Washington, Eleanor Love Selden, 1824-1860
Found in 220 Collections and/or Records:
A.L.S. Expresses her desire to see Mount Vernon perserved and is willing to try and raise money to accomplish this. She sees this as a duty for American women. Draft and transcription of the letter in separate folders.
The Historical Photograph Collection is largely comprised of materials created by or for the Mount Vernon Ladies’ Association. Photographers primarily include staff members and contract photographers. The collection spans the 1930s to the 2000s and includes analog material made up of a variety of sizes of film negatives providing a visual history of the Mansion, outbuildings, tombs, grounds, events, visitors, collection objects, personnel, restoration, and changes throughout the estate.
This collection includes correspondence between John Augustine Washington III and his mother and wife, as well as other family members, mostly dealing with family matters and running Mount Vernon.
Draft in writing of John Augustine Washington III. Addressed to "Miss Cunningham" but could also be a response to Louisa Cunningham's letter instead of Ann Pamela Cunningham. Praises the women of the south for their affection for Washington. Does not wish to dispose of the property except to the government of the United States or Virginia and so declines the proposition from the “Ladies of the South.”
Draft thought to be in the writing of Jane C.B. Washington. Identical text to previous letter (draft in the hand of John Augustine Washington III).
Baltimore to Mount Vernon. Lloyd tells Nelly to take a train when she visits, as she and the children will be more comfortable. Gives news of various family members.
Baltimore to Mount Vernon. Lloyd writes that she will send Louisa’s bonnet. Shares news about Fanny Lee and Hannah Stuart. Has made a beautiful purse for Augustine.
To Mount Vernon. She will delay her visit to Mount Vernon until they return from Jefferson. Hopes the children and Clara can stay with her until their return.
Lloyd writes that she wants to visit, but Nelly need not trouble herself about her. “I am entirely ready with my little things.” The new stove is giving them nicer bread than before.
Very crowded there – many children; many family greetings.
Sorry to hear of his illness; wants him to come up.
Disappointed in trip to Walnut Farm. Supposes Augustine has arrived at Mount Vernon. Death of Mrs. Mason.
After receiving her father’s permission to respond to Augustine’s letter, she writes that she has never before attempted such a letter. Expresses her feelings for him.
Aunt Eliza doing well. Nelly went to hear Hertz play: He is “one of the most celebrated performers on the piano.” Does not understand Anne’s letter.
Short letter. Chastises Augustine for not writing. Asks “is it because your wife is not of sufficient importance to you to write to her.”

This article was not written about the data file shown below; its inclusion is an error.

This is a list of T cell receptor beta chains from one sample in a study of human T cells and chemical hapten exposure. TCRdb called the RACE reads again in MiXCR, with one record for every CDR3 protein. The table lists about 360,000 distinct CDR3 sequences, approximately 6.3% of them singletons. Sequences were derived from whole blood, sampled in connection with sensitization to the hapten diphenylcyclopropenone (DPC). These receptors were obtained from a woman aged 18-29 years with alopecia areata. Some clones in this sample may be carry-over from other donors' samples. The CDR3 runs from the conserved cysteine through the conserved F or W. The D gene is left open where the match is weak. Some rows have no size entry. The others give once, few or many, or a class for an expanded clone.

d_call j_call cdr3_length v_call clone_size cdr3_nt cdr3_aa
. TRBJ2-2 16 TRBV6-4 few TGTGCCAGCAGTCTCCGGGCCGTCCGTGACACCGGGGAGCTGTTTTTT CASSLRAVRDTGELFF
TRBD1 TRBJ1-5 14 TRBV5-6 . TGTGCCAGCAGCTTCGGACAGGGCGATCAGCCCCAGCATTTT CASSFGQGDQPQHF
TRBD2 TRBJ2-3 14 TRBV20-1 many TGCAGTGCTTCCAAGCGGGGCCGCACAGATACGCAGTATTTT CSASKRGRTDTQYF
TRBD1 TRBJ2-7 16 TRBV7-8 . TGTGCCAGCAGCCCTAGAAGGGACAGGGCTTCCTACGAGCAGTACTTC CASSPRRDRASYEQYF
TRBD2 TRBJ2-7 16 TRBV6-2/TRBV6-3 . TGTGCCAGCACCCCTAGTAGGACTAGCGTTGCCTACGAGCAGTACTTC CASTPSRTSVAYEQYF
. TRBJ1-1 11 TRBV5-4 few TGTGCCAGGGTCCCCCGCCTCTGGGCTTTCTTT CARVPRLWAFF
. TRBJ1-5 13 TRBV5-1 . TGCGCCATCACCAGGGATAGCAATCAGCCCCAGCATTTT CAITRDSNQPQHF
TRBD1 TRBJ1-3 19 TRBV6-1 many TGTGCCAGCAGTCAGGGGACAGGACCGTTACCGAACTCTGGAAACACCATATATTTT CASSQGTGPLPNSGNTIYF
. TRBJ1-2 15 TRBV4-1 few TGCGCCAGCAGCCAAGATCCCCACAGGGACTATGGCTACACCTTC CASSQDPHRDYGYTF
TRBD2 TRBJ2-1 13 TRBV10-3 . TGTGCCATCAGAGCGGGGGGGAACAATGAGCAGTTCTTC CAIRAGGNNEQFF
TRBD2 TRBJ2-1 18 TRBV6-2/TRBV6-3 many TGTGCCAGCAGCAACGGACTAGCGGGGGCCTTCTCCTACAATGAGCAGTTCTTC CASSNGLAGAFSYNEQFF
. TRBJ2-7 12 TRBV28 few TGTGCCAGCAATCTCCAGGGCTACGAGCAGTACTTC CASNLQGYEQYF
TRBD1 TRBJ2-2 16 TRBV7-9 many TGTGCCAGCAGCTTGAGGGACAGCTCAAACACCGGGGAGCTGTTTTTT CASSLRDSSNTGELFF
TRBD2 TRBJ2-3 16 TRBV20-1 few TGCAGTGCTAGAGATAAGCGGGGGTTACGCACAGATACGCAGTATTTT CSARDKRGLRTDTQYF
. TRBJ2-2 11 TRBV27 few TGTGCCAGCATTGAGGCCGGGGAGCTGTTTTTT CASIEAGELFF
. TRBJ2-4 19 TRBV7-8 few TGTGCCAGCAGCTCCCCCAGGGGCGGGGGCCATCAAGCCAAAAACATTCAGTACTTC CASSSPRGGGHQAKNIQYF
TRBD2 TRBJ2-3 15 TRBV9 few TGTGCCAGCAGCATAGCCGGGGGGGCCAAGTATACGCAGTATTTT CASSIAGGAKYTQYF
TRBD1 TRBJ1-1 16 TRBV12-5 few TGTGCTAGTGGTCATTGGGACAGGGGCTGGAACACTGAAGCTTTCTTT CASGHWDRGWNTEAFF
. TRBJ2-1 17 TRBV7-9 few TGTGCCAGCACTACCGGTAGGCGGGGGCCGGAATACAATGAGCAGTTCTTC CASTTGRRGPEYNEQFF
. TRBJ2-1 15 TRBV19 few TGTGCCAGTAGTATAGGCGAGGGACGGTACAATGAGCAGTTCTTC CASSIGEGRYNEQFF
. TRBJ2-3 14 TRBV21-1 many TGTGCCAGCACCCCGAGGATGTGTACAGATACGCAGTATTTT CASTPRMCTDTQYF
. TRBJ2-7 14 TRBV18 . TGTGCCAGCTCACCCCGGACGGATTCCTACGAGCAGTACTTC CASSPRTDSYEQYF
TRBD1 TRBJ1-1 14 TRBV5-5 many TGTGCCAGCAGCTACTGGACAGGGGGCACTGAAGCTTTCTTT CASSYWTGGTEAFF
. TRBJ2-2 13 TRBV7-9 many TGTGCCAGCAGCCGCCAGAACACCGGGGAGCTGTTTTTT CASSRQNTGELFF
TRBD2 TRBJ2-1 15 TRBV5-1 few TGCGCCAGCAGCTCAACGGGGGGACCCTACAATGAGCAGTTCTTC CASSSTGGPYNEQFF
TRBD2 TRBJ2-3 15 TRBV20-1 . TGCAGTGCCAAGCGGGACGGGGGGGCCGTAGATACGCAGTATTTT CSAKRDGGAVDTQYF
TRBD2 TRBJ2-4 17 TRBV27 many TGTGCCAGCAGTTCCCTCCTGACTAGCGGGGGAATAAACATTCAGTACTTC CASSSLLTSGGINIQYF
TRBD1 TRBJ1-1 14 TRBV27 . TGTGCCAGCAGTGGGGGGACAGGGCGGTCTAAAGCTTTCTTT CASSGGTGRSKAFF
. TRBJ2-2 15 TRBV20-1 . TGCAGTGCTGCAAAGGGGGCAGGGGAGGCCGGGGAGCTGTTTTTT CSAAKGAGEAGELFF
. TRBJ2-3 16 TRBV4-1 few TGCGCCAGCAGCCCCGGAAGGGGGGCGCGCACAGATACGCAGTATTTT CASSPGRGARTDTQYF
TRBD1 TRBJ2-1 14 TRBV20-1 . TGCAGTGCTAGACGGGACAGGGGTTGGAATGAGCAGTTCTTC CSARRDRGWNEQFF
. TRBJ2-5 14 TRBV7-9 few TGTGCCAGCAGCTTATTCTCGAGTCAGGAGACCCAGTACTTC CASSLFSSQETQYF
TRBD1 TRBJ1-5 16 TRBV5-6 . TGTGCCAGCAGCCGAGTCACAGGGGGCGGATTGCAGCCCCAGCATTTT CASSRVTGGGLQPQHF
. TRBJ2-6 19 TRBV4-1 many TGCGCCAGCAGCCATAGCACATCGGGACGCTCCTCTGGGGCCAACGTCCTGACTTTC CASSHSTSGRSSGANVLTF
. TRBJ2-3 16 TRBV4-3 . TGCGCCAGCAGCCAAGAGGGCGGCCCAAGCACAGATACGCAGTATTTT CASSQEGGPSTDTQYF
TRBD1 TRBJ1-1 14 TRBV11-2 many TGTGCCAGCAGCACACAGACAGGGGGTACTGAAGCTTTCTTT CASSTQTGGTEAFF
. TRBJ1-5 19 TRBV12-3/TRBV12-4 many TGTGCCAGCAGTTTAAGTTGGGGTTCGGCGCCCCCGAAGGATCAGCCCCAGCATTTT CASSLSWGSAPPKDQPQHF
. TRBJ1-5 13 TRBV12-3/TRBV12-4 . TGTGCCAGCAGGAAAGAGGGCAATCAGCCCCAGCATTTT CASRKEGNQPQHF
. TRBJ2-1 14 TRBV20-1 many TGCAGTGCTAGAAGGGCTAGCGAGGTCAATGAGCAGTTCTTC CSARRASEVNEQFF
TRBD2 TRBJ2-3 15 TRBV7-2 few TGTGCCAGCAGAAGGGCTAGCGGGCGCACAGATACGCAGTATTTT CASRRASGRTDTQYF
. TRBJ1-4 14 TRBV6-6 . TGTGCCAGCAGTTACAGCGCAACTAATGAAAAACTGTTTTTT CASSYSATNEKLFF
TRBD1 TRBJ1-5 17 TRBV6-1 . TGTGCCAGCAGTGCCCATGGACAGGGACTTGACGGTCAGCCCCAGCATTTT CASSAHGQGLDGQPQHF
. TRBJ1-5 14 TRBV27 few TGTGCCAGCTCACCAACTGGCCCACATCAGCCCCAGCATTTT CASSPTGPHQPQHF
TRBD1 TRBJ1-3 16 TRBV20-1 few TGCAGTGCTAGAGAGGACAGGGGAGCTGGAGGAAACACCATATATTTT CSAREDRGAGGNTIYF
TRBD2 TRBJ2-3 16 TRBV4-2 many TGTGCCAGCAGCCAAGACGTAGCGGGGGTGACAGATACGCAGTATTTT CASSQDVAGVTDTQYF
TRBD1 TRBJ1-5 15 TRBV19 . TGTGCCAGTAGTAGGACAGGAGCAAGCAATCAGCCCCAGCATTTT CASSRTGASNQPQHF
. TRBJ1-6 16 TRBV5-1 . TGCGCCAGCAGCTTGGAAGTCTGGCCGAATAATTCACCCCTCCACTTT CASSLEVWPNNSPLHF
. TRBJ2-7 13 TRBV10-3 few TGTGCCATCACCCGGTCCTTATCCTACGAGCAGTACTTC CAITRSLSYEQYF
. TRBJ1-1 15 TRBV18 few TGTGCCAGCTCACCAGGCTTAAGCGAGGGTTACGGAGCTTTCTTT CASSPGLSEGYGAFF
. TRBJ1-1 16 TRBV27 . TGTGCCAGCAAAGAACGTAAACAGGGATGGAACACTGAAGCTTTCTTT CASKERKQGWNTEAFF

“I shall be ready to go any day that you can come for me.” Asks for mutton suet and cat mint.
“Our dear child is quite well again [Louisa].” Hopes to hear from Augustine soon. Postscript, “Dear little Molly [Mary Selden Page] continues I think to improve.”
Short letter. Aunt Eliza gave birth to a girl yesterday, about three o’clock.
Family news. Asks Augustine set a date for her to return to Mount Vernon.
Arrived Thursday evening. Requests more money to buy things for the winter. Mentions Aunt Maria, Rebecca and Dr. Tabb, and Aunt Eliza.
Daughter Eliza sick past ten days. “Louisa and Jenny talk incessantly about you.” Nelly has been walking a good deal.
If Augustine is detained, their separation will be nearly three weeks. Delivered messages to Dick. Recent storm caused flooding and destroyed fencing.
Bridal party arrived [for wedding of Christian Maria and Richard Washington]. Asks Augustine to get a new pair of boots or have his mended.
Augustine’s last letter dated the 10th. Pleased he employed a white overseer.
No time fixed for Dick’s [Richard Washington] marriage. Will Augustine get the baby a pair of shoes? Penciled note by Augustine possibly noting property lines.
Discusses weather. Mr. Stuart arrived. “Louisa has completely retrieved her character since you left.” Letter continues September 2nd. Nelly “left Blakeley yesterday morning to spend this week with Aunt Maria and Anne.
Delivery and payment of wheat. Louisa is well. Christian Washington already named her daughter Elizabeth. Old Mr. [John] Sinclair died and his slaves are to be sold.
Daughter Jenny [Jane Charlotte Washington] sick with fever and welts.
Daughter Jenny and other family members illl. Cousin Thomas and Noblet returned last week. Postscript asking for money for children’s dresses.
Discusses harvest and rain. Jack and Anne drove up this morning. “If there are any damsons, I wish you would have some preserved.”